Ford and Rivian, a startup that builds a compact sports utility vehicle it plans to make in the United States, have ended development of a vehicle that the two automakers said would be the first mass-market electric vehicle to be sold in a mainstream vehicle segment.
Ford and Rivian said they ended development of the vehicle due to differences in strategy. A partnership such as this one has a tendency to feature an agreement to break up at a later date.
The two automakers have not disclosed how many people were involved in the effort, or how much money they may have spent on it.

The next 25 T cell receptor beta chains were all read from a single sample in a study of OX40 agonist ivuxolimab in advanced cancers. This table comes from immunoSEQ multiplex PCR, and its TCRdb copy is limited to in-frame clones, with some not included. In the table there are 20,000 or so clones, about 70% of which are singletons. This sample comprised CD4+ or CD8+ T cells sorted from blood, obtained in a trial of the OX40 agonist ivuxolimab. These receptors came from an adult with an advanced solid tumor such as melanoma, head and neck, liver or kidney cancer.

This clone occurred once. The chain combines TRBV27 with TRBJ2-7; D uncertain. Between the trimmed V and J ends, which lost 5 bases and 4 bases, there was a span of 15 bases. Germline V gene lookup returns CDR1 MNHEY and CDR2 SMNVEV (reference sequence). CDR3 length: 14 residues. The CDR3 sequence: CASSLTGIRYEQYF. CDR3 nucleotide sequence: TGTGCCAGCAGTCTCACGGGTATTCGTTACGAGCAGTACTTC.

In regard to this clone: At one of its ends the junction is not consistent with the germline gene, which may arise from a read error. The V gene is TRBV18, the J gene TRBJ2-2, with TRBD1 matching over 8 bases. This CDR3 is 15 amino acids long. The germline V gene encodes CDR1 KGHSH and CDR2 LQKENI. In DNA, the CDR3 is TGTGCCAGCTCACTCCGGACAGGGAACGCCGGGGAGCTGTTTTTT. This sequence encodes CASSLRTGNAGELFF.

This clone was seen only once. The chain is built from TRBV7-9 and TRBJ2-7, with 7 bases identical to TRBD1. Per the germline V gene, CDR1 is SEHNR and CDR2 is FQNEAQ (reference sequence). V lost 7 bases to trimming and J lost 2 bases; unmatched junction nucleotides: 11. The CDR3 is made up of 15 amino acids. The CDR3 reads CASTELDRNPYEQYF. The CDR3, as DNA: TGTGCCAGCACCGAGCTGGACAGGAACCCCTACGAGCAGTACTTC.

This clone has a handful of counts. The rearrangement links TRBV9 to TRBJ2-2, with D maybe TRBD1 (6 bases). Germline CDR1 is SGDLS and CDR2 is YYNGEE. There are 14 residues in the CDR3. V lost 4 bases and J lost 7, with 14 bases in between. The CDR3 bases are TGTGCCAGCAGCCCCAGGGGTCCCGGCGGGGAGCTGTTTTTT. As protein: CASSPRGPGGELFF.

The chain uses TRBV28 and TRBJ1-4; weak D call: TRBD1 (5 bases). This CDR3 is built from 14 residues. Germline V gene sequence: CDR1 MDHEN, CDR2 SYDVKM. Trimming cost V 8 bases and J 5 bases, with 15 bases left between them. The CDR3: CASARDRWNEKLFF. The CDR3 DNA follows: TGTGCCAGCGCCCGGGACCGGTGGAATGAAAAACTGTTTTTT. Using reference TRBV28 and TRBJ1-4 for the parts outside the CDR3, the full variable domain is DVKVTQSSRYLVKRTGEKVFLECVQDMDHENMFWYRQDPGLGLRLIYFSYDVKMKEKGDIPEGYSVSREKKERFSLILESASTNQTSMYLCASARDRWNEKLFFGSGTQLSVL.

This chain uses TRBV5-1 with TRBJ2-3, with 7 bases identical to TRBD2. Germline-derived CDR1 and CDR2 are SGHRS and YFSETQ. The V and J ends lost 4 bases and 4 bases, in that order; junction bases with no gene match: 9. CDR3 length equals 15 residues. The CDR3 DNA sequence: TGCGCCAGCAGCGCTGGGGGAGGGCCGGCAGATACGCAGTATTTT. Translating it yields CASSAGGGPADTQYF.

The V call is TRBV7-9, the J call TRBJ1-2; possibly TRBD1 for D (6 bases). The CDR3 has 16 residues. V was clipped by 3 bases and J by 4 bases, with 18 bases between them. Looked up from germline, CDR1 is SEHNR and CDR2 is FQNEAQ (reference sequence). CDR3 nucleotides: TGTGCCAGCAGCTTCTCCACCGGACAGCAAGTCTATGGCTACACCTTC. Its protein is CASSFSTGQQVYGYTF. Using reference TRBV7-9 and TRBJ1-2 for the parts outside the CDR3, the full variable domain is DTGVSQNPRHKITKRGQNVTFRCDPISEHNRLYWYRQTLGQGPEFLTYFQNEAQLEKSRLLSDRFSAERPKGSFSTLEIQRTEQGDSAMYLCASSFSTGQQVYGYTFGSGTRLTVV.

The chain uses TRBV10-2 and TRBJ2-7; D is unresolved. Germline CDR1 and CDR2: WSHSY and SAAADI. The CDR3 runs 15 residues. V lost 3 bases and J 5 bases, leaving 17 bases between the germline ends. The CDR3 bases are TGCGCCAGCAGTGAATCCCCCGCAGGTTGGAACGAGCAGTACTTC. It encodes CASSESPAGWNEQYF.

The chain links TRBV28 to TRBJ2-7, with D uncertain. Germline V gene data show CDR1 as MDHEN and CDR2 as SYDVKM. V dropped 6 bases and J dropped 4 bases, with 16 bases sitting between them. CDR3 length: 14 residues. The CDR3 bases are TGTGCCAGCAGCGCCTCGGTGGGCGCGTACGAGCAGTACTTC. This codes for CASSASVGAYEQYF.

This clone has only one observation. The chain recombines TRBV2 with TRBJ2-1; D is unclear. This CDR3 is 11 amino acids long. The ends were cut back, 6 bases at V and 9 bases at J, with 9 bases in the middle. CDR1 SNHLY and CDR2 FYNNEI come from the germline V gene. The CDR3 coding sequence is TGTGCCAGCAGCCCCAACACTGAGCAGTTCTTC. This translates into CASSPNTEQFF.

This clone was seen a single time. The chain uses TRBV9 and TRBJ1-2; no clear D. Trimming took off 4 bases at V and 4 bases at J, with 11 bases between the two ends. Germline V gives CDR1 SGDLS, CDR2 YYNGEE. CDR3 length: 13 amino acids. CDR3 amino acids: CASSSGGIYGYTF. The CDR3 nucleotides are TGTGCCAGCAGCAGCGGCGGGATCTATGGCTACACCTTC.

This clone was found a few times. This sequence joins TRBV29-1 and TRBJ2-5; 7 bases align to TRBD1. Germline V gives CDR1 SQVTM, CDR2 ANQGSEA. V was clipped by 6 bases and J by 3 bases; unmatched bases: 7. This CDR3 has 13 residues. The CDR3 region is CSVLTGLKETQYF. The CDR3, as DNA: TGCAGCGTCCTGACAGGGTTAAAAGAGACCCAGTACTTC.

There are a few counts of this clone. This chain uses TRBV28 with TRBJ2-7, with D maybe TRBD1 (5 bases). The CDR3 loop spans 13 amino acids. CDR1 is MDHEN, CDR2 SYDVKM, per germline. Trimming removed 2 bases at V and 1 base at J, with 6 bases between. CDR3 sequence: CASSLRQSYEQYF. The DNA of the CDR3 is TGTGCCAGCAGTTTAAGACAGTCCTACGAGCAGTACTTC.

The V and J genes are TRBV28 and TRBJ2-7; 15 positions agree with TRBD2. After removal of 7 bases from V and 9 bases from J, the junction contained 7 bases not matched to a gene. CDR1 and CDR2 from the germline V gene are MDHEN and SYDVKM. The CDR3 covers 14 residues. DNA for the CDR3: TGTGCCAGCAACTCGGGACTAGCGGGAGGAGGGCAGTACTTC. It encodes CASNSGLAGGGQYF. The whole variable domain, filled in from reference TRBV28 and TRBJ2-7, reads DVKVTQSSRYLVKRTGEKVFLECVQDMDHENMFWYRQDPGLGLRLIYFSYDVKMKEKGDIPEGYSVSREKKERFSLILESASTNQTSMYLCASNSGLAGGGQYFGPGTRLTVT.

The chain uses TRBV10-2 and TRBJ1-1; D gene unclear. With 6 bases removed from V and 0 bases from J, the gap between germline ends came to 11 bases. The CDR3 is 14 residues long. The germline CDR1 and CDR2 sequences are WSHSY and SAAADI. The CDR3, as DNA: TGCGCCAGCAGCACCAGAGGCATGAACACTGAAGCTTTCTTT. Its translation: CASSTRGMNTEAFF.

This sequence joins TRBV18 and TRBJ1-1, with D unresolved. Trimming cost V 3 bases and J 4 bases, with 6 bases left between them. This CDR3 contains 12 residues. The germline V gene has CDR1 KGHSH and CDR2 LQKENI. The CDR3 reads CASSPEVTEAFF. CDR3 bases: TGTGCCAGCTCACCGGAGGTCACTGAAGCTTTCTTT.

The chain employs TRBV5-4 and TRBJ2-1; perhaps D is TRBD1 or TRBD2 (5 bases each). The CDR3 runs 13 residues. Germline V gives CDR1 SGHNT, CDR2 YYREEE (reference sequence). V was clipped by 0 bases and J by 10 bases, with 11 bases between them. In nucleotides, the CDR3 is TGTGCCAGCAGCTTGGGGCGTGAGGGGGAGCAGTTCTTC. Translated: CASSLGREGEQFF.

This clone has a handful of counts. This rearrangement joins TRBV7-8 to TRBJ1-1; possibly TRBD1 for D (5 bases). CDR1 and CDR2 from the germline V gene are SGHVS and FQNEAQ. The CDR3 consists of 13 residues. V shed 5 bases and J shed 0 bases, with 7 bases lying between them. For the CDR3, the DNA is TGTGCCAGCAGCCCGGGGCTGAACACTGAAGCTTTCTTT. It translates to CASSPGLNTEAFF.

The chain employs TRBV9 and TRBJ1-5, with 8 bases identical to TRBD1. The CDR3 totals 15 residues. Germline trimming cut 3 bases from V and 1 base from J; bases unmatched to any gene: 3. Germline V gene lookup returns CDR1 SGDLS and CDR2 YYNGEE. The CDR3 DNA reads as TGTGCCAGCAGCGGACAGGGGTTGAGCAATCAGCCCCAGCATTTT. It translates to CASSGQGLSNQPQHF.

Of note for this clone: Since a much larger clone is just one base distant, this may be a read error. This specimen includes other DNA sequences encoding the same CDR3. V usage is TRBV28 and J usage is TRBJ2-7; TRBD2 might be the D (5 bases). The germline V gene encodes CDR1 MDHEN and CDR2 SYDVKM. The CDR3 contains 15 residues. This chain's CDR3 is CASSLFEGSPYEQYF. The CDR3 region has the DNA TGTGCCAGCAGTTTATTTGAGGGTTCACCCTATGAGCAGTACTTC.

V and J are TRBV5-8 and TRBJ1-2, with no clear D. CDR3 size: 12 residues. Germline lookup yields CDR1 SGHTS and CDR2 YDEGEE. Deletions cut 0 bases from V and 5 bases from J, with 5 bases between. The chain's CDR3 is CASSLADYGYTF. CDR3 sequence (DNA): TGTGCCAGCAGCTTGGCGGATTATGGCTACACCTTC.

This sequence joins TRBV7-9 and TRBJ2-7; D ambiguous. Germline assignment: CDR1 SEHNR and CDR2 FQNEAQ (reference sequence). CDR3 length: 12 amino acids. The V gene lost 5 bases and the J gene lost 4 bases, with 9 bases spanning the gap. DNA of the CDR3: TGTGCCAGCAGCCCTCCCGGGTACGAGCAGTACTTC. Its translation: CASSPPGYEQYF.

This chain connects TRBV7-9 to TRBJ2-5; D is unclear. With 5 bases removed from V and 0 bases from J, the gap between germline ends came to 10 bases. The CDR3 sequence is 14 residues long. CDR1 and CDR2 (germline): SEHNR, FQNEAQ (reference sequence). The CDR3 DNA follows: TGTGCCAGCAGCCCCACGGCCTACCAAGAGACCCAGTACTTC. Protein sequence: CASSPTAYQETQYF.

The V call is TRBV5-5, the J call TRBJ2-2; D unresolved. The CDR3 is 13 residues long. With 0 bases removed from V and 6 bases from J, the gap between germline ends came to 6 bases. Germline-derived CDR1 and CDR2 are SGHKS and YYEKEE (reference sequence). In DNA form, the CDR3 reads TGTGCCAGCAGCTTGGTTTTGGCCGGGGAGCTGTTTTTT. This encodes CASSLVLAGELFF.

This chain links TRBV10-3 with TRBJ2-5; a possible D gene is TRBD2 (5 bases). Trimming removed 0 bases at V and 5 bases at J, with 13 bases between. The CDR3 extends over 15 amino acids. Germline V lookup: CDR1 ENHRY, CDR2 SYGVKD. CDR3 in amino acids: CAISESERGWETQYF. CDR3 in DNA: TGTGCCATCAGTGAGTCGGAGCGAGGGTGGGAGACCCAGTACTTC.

Ford is focused on developing electric vehicles for an expected market, as it tries to remake itself as a maker of mass-market cars that people buy, rather than expensive and fuel-efficient vehicles they drive themselves.
Rivian builds an electric vehicle with a range of about 300 miles and a starting price of about $45,000.
The two companies announced in August that they planned to collaborate on developing a car to provide an electric-vehicle option for customers that was priced significantly less than the cheapest electric cars available today. The announcement indicated a collaboration that could span several years.
“This collaboration had the potential to expand the world’s EV market, but in the end it did not bring enough differentiation,” Ford said in a statement Tuesday.
Ford shares fell 2.2 percent to $11.59 in afternoon trading.